The disputed sentence of Article 34, Section 6B authorizes employees to combine compressed and flexible work schedules. Based on our examination of the Act and its legislative history, we find that the Act separately defines and authorizes flexible and compressed schedules, and that the two types of schedules have different requirements with respect to such matters as overtime, holidays, and night pay. We further find that the Work Schedules Act is silent with respect to combining the two schedules. On the basis of these findings and the responsibility delegated to OPM to prescribe regulations necessary for the administration of flexible and compressed work schedules established under the Act, we adopt OPM's interpretation of the Act as prohibiting such combination. See generally Chevron U.S.A. Inc. v. Natural Resources Defense Council, Inc., 467 U.S. 837, 843-44 (1984).
The first sentence of Article 34, Section 6B is contrary to law because it authorizes the combination of work schedules in violation of the Work Schedules Act. As such, it is not enforceable under the Statute and the Respondent's refusal to honor the sentence does not constitute unlawful repudiation. See U.S. Department of Energy, Washington, D.C. and Western Area Power Administration, Golden, Colorado, 34 FLRA 361, 366 (1990) (as provision allegedly violated by the respondent was inconsistent with law, the respondent did not violate the Statute by failing to adhere to it).
In reaching this conclusion, we reject the General Counsel's assertion that a hybrid schedule may be appropriate for professional unit employees because they are not entitled to overtime or premium pay. First, the General Counsel offers no authority for this assertion. Second, our research fails to disclose any basis for concluding that an employee's status as professional or nonprofessional has any effect on the employee's entitlement to overtime. In this regard, 5 U.S.C. §§ 5542 and 5543 provide that all GS employees are entitled to overtime compensation either in the form of premium pay or compensatory time off. Finally, without regard to professional status, all GS employees also are entitled to other types of premium pay such as night, standby, irregular and hazardous pay under 5 U.S.C. § 5545 and Sunday and holiday pay under 5 U.S.C. § 5546.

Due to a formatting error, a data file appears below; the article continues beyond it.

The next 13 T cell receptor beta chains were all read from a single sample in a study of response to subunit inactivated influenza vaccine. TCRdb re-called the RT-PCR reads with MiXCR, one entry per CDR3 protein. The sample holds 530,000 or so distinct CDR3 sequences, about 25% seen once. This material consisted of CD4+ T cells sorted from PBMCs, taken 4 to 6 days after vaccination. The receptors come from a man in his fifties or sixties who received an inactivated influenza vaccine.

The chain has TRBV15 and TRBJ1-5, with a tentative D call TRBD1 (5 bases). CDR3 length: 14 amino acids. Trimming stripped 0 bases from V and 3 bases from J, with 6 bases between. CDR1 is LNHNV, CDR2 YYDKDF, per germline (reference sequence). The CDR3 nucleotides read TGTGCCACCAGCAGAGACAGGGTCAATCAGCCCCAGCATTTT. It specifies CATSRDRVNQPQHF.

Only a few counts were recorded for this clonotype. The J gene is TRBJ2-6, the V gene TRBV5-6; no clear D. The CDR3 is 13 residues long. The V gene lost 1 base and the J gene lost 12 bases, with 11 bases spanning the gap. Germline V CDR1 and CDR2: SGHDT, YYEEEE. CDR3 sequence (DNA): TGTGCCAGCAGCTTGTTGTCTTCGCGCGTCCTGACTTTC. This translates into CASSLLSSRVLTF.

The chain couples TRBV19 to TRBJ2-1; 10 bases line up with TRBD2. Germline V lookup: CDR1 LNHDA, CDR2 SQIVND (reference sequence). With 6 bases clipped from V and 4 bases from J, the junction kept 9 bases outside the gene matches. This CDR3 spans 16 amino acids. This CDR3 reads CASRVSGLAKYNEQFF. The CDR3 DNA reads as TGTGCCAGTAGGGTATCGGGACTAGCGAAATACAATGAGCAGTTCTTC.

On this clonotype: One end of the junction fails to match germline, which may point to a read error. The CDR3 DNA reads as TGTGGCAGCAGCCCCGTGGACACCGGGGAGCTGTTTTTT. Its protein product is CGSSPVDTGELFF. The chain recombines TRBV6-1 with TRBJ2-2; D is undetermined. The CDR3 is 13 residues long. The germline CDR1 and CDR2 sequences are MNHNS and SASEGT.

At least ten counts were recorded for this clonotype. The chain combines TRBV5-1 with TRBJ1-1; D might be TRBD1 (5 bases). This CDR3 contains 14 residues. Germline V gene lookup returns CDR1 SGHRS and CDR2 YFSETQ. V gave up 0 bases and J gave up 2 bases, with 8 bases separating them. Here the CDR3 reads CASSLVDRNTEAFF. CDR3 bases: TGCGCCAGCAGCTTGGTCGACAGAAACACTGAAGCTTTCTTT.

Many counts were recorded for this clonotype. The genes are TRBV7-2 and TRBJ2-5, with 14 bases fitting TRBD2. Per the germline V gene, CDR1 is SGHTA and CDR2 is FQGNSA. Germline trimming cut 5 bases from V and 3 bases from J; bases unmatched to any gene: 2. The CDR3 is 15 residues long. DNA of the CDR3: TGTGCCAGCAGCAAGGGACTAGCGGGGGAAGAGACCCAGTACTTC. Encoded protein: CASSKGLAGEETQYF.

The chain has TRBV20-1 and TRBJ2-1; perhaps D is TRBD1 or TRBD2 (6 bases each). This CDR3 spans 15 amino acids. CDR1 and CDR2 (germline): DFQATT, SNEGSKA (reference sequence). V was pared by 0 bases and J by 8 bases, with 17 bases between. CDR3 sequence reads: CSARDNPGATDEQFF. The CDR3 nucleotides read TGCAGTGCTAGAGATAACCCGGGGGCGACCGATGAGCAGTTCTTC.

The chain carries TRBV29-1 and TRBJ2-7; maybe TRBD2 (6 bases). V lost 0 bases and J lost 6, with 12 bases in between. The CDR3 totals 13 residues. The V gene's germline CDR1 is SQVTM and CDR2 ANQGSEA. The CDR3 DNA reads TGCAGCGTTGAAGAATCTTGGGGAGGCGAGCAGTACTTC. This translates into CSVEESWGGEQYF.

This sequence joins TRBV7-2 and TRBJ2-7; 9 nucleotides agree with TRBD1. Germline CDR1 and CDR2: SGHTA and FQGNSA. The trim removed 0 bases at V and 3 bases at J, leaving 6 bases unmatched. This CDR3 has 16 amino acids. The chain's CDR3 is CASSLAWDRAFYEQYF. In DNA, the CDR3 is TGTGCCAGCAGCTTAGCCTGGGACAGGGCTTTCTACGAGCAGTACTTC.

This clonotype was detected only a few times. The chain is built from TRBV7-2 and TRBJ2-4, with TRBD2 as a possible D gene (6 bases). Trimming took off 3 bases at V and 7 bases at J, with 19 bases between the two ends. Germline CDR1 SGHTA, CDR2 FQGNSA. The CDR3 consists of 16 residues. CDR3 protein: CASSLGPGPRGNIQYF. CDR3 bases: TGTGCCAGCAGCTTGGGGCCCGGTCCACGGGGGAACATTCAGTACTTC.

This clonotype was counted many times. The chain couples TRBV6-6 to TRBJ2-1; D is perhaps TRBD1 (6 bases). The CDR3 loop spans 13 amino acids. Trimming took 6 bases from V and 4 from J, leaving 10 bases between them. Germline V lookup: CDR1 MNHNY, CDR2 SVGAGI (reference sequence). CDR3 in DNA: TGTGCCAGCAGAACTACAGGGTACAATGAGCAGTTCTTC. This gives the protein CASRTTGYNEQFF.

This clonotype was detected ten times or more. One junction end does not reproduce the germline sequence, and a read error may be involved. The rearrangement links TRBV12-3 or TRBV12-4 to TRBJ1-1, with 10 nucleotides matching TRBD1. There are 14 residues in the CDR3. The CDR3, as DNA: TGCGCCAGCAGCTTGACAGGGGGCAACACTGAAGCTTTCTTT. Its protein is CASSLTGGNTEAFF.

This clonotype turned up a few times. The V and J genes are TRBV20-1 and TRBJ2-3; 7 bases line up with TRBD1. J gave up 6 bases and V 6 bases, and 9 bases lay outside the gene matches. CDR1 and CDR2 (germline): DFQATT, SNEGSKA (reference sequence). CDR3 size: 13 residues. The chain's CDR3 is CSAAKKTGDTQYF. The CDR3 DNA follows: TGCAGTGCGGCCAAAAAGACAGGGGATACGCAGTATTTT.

In sum, the Respondent's refusal to honor the first sentence of Article 34, Section 6B does not constitute unlawful repudiation.(7) Accordingly, we dismiss the complaint.
The complaint is dismissed.
(If blank, the decision does not have footnotes.)
1. We have not considered an affidavit OPM submitted in support of its brief because section 2429.9 of our Regulations does not permit the introduction of evidence.
2. Article 34, Section 6B provides as follows:
Employees may combine the 5/4/9 schedule with the flexible schedule under this agreement. Employees may arrive at work any time during the morning flexible band and depart after completing their required number of hours.
Joint Exhibit 4 at 73.
3. During the pendency of this case, FPM Chapter 610 was abolished. FPM Sunset Document, Summary Table at 8.
4. As used herein, a flexible schedule permits employees to vary starting and quitting times during the days of a biweekly pay period; a compressed schedule permits employees to work the required number of hours in fewer days than normal in a pay period.
5. The General Counsel did not define the term professional. However, the professional unit represented by the Union includes only general schedule (GS) employees. See Stipulation, Joint Exhibit 4 at 85. Thus, we assume that the reference to professional employees is intended to encompass GS employees who meet the definition of professional set forth in section 7103(a)(15) of the Statute.
6. 5 U.S.C. § 6133(a) provides that OPM "shall prescribe regulations necessary for the administration of the programs established under . . . [the Work Schedules Act]."
7. Because we conclude that the first sentence of Article 34, Section 6B is contrary to law, we do not address whether the Respondent's refusal to honor the provision would violate the Statute if the disputed provision were enforceable.